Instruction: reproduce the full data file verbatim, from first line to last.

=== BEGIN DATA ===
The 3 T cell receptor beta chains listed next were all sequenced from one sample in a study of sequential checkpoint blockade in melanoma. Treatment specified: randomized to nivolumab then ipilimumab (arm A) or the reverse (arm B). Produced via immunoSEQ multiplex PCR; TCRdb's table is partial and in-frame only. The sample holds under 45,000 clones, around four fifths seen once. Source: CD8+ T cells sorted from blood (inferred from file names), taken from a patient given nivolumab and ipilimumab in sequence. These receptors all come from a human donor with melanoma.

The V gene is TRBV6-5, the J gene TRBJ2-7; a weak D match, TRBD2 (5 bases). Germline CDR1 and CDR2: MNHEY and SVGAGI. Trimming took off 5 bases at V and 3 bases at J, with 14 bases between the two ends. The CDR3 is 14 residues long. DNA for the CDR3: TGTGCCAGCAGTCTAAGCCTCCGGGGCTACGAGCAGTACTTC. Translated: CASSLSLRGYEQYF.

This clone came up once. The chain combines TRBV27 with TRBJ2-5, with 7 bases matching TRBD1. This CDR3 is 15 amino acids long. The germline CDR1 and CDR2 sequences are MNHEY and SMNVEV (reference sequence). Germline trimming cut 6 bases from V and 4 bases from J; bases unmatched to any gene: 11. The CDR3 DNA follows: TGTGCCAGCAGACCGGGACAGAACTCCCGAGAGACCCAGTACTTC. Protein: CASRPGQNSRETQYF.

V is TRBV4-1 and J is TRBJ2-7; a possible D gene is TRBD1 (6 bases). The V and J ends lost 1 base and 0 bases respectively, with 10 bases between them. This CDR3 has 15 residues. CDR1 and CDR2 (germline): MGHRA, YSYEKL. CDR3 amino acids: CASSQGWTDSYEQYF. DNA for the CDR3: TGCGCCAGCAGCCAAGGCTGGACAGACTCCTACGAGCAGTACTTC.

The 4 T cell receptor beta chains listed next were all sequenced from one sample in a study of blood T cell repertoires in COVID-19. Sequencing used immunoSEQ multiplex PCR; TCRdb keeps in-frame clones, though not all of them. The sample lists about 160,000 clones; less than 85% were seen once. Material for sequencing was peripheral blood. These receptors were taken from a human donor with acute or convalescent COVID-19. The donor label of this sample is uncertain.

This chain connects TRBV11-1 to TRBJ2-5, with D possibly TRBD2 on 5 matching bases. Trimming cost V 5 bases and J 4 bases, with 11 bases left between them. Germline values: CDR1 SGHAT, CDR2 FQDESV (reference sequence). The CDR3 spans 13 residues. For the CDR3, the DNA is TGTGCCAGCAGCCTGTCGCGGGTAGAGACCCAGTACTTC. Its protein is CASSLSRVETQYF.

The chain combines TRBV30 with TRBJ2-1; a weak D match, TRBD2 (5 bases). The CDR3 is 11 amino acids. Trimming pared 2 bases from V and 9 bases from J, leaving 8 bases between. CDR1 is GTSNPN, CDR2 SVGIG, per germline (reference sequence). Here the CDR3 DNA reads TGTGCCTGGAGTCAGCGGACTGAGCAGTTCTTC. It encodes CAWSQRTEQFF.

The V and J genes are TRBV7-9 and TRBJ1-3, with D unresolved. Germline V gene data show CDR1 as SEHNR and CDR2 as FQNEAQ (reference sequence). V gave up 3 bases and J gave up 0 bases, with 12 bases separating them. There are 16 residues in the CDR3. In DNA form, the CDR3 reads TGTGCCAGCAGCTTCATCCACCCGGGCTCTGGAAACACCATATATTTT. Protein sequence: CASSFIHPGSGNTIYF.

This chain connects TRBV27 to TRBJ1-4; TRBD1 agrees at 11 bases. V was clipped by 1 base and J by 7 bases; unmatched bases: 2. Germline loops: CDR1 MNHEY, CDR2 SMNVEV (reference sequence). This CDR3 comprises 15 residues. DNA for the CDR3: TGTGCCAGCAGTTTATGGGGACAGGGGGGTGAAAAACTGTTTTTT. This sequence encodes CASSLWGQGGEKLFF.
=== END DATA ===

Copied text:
The 3 T cell receptor beta chains listed next were all sequenced from one sample in a study of sequential checkpoint blockade in melanoma. Treatment specified: randomized to nivolumab then ipilimumab (arm A) or the reverse (arm B). Produced via immunoSEQ multiplex PCR; TCRdb's table is partial and in-frame only. The sample holds under 45,000 clones, around four fifths seen once. Source: CD8+ T cells sorted from blood (inferred from file names), taken from a patient given nivolumab and ipilimumab in sequence. These receptors all come from a human donor with melanoma.

The V gene is TRBV6-5, the J gene TRBJ2-7; a weak D match, TRBD2 (5 bases). Germline CDR1 and CDR2: MNHEY and SVGAGI. Trimming took off 5 bases at V and 3 bases at J, with 14 bases between the two ends. The CDR3 is 14 residues long. DNA for the CDR3: TGTGCCAGCAGTCTAAGCCTCCGGGGCTACGAGCAGTACTTC. Translated: CASSLSLRGYEQYF.

This clone came up once. The chain combines TRBV27 with TRBJ2-5, with 7 bases matching TRBD1. This CDR3 is 15 amino acids long. The germline CDR1 and CDR2 sequences are MNHEY and SMNVEV (reference sequence). Germline trimming cut 6 bases from V and 4 bases from J; bases unmatched to any gene: 11. The CDR3 DNA follows: TGTGCCAGCAGACCGGGACAGAACTCCCGAGAGACCCAGTACTTC. Protein: CASRPGQNSRETQYF.

V is TRBV4-1 and J is TRBJ2-7; a possible D gene is TRBD1 (6 bases). The V and J ends lost 1 base and 0 bases respectively, with 10 bases between them. This CDR3 has 15 residues. CDR1 and CDR2 (germline): MGHRA, YSYEKL. CDR3 amino acids: CASSQGWTDSYEQYF. DNA for the CDR3: TGCGCCAGCAGCCAAGGCTGGACAGACTCCTACGAGCAGTACTTC.

The 4 T cell receptor beta chains listed next were all sequenced from one sample in a study of blood T cell repertoires in COVID-19. Sequencing used immunoSEQ multiplex PCR; TCRdb keeps in-frame clones, though not all of them. The sample lists about 160,000 clones; less than 85% were seen once. Material for sequencing was peripheral blood. These receptors were taken from a human donor with acute or convalescent COVID-19. The donor label of this sample is uncertain.

This chain connects TRBV11-1 to TRBJ2-5, with D possibly TRBD2 on 5 matching bases. Trimming cost V 5 bases and J 4 bases, with 11 bases left between them. Germline values: CDR1 SGHAT, CDR2 FQDESV (reference sequence). The CDR3 spans 13 residues. For the CDR3, the DNA is TGTGCCAGCAGCCTGTCGCGGGTAGAGACCCAGTACTTC. Its protein is CASSLSRVETQYF.

The chain combines TRBV30 with TRBJ2-1; a weak D match, TRBD2 (5 bases). The CDR3 is 11 amino acids. Trimming pared 2 bases from V and 9 bases from J, leaving 8 bases between. CDR1 is GTSNPN, CDR2 SVGIG, per germline (reference sequence). Here the CDR3 DNA reads TGTGCCTGGAGTCAGCGGACTGAGCAGTTCTTC. It encodes CAWSQRTEQFF.

The V and J genes are TRBV7-9 and TRBJ1-3, with D unresolved. Germline V gene data show CDR1 as SEHNR and CDR2 as FQNEAQ (reference sequence). V gave up 3 bases and J gave up 0 bases, with 12 bases separating them. There are 16 residues in the CDR3. In DNA form, the CDR3 reads TGTGCCAGCAGCTTCATCCACCCGGGCTCTGGAAACACCATATATTTT. Protein sequence: CASSFIHPGSGNTIYF.

This chain connects TRBV27 to TRBJ1-4; TRBD1 agrees at 11 bases. V was clipped by 1 base and J by 7 bases; unmatched bases: 2. Germline loops: CDR1 MNHEY, CDR2 SMNVEV (reference sequence). This CDR3 comprises 15 residues. DNA for the CDR3: TGTGCCAGCAGTTTATGGGGACAGGGGGGTGAAAAACTGTTTTTT. This sequence encodes CASSLWGQGGEKLFF.